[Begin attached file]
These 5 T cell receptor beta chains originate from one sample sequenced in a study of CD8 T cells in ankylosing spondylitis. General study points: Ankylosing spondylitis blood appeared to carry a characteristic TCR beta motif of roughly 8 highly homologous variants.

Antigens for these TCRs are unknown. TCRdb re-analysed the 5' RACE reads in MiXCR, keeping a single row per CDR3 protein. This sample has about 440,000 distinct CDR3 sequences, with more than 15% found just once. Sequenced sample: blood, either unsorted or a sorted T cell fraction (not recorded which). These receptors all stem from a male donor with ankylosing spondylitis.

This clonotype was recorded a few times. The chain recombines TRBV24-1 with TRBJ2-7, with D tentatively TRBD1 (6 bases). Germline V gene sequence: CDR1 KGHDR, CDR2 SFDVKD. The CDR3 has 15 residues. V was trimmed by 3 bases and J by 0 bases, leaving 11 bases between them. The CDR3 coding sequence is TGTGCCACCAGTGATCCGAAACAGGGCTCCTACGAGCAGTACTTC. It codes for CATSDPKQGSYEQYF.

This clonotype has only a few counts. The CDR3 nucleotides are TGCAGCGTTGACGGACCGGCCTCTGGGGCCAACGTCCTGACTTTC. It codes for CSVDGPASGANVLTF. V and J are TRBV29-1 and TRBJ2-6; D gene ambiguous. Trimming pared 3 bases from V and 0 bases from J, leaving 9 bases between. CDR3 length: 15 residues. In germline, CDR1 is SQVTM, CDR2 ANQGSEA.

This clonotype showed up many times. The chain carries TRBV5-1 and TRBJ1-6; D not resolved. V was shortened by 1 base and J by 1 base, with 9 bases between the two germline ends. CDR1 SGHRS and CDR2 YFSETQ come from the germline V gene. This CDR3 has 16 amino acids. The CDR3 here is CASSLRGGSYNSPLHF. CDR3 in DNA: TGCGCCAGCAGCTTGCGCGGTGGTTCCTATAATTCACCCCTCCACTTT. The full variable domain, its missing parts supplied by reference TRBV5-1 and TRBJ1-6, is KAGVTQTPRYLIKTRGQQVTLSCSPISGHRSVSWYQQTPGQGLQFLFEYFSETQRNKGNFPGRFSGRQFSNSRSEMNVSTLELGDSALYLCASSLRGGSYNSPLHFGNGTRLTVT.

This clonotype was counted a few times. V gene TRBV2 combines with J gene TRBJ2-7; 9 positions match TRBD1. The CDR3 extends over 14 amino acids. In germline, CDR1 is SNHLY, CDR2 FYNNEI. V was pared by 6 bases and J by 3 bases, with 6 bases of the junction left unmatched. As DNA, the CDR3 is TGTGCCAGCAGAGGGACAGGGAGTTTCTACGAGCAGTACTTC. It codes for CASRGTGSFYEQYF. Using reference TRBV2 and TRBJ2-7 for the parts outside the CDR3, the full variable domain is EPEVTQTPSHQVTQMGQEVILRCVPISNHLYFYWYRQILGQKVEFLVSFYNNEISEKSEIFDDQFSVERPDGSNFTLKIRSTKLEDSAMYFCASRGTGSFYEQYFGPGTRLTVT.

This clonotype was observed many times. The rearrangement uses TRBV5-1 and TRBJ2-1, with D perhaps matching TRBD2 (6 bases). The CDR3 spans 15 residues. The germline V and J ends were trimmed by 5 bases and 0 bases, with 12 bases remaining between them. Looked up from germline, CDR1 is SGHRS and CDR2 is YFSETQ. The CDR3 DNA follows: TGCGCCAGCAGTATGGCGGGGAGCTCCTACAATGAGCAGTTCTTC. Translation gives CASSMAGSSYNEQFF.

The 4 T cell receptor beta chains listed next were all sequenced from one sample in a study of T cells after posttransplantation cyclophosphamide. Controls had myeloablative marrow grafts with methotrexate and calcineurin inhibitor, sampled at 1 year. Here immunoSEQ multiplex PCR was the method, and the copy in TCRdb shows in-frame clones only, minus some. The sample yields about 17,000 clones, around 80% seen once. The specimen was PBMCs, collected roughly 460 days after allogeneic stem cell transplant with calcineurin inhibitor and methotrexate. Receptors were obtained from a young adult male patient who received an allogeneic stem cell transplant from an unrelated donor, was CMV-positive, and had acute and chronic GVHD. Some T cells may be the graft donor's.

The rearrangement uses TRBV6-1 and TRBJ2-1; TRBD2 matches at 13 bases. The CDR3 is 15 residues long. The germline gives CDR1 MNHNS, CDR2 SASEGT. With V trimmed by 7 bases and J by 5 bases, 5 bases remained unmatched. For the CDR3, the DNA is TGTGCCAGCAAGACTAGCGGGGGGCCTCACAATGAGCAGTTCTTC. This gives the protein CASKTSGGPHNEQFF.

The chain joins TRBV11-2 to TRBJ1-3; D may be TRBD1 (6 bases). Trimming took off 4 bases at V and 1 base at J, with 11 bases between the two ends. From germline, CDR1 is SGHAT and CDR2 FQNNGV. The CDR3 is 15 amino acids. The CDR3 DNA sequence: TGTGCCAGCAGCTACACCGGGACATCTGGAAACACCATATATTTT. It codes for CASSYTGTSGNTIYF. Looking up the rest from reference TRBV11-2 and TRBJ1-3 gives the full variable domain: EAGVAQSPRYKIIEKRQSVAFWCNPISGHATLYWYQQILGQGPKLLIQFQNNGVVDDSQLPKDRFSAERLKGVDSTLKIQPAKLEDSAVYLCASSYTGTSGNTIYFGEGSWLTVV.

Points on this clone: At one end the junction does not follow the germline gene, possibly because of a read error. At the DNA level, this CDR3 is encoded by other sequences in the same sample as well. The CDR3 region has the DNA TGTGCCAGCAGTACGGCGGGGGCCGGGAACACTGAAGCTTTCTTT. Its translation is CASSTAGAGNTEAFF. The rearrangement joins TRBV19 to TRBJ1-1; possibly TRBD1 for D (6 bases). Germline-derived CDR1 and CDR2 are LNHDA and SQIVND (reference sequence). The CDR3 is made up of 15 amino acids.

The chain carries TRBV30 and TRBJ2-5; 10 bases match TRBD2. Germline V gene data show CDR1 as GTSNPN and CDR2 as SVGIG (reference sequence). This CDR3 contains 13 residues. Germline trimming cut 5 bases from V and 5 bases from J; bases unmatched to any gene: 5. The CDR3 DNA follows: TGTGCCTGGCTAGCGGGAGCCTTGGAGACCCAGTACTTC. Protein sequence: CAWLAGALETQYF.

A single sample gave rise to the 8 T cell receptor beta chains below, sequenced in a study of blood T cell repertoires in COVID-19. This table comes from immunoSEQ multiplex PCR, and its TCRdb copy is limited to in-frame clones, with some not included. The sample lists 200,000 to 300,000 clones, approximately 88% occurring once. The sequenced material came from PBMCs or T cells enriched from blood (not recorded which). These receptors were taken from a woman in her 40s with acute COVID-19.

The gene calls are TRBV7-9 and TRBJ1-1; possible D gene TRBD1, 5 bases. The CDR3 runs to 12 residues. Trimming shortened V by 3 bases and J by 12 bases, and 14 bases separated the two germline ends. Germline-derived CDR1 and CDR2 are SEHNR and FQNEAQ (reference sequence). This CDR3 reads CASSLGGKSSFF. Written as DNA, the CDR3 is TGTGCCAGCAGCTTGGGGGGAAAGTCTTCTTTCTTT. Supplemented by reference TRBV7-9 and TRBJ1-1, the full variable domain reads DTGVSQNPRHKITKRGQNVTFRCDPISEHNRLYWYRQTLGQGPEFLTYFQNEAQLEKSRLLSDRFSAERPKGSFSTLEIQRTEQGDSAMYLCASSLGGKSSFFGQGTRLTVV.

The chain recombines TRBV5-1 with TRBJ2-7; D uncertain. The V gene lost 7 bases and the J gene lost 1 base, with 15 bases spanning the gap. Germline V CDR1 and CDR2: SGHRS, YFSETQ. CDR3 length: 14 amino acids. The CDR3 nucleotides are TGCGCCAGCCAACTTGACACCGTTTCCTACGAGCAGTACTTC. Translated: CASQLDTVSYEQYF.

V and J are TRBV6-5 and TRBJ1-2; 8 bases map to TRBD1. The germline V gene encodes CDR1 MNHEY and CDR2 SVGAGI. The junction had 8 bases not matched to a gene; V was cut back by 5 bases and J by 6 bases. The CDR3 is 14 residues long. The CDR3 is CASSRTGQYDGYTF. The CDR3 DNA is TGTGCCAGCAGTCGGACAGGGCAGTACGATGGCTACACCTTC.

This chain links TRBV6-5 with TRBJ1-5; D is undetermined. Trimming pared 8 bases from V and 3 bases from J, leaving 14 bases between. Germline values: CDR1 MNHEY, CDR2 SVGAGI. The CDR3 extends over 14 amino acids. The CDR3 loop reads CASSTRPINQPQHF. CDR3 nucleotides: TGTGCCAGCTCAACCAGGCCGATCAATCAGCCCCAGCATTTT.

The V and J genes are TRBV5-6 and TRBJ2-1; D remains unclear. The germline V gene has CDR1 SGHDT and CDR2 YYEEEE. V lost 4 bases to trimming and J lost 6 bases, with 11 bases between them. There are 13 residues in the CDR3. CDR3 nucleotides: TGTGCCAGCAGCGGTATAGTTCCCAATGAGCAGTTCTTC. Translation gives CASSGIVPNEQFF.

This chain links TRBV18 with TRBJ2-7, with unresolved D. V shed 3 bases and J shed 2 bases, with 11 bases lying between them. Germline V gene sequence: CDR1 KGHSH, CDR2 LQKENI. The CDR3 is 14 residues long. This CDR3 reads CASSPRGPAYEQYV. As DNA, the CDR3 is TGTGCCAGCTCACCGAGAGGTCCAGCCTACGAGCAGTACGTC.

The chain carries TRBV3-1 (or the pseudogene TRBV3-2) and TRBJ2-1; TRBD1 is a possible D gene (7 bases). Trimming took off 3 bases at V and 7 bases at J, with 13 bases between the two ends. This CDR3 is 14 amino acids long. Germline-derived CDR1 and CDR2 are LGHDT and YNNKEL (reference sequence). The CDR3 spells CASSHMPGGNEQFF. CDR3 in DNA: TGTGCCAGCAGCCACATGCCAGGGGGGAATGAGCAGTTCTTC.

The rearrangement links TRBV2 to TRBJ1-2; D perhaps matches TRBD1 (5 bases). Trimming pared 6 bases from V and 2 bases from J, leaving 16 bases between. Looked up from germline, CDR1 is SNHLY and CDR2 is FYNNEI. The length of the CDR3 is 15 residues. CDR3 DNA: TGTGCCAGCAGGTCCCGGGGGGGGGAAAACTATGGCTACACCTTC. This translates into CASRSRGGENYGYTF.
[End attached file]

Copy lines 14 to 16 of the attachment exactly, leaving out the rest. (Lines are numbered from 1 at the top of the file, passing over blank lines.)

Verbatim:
The gene calls are TRBV7-9 and TRBJ1-1; possible D gene TRBD1, 5 bases. The CDR3 runs to 12 residues. Trimming shortened V by 3 bases and J by 12 bases, and 14 bases separated the two germline ends. Germline-derived CDR1 and CDR2 are SEHNR and FQNEAQ (reference sequence). This CDR3 reads CASSLGGKSSFF. Written as DNA, the CDR3 is TGTGCCAGCAGCTTGGGGGGAAAGTCTTCTTTCTTT. Supplemented by reference TRBV7-9 and TRBJ1-1, the full variable domain reads DTGVSQNPRHKITKRGQNVTFRCDPISEHNRLYWYRQTLGQGPEFLTYFQNEAQLEKSRLLSDRFSAERPKGSFSTLEIQRTEQGDSAMYLCASSLGGKSSFFGQGTRLTVV.

The chain recombines TRBV5-1 with TRBJ2-7; D uncertain. The V gene lost 7 bases and the J gene lost 1 base, with 15 bases spanning the gap. Germline V CDR1 and CDR2: SGHRS, YFSETQ. CDR3 length: 14 amino acids. The CDR3 nucleotides are TGCGCCAGCCAACTTGACACCGTTTCCTACGAGCAGTACTTC. Translated: CASQLDTVSYEQYF.

V and J are TRBV6-5 and TRBJ1-2; 8 bases map to TRBD1. The germline V gene encodes CDR1 MNHEY and CDR2 SVGAGI. The junction had 8 bases not matched to a gene; V was cut back by 5 bases and J by 6 bases. The CDR3 is 14 residues long. The CDR3 is CASSRTGQYDGYTF. The CDR3 DNA is TGTGCCAGCAGTCGGACAGGGCAGTACGATGGCTACACCTTC.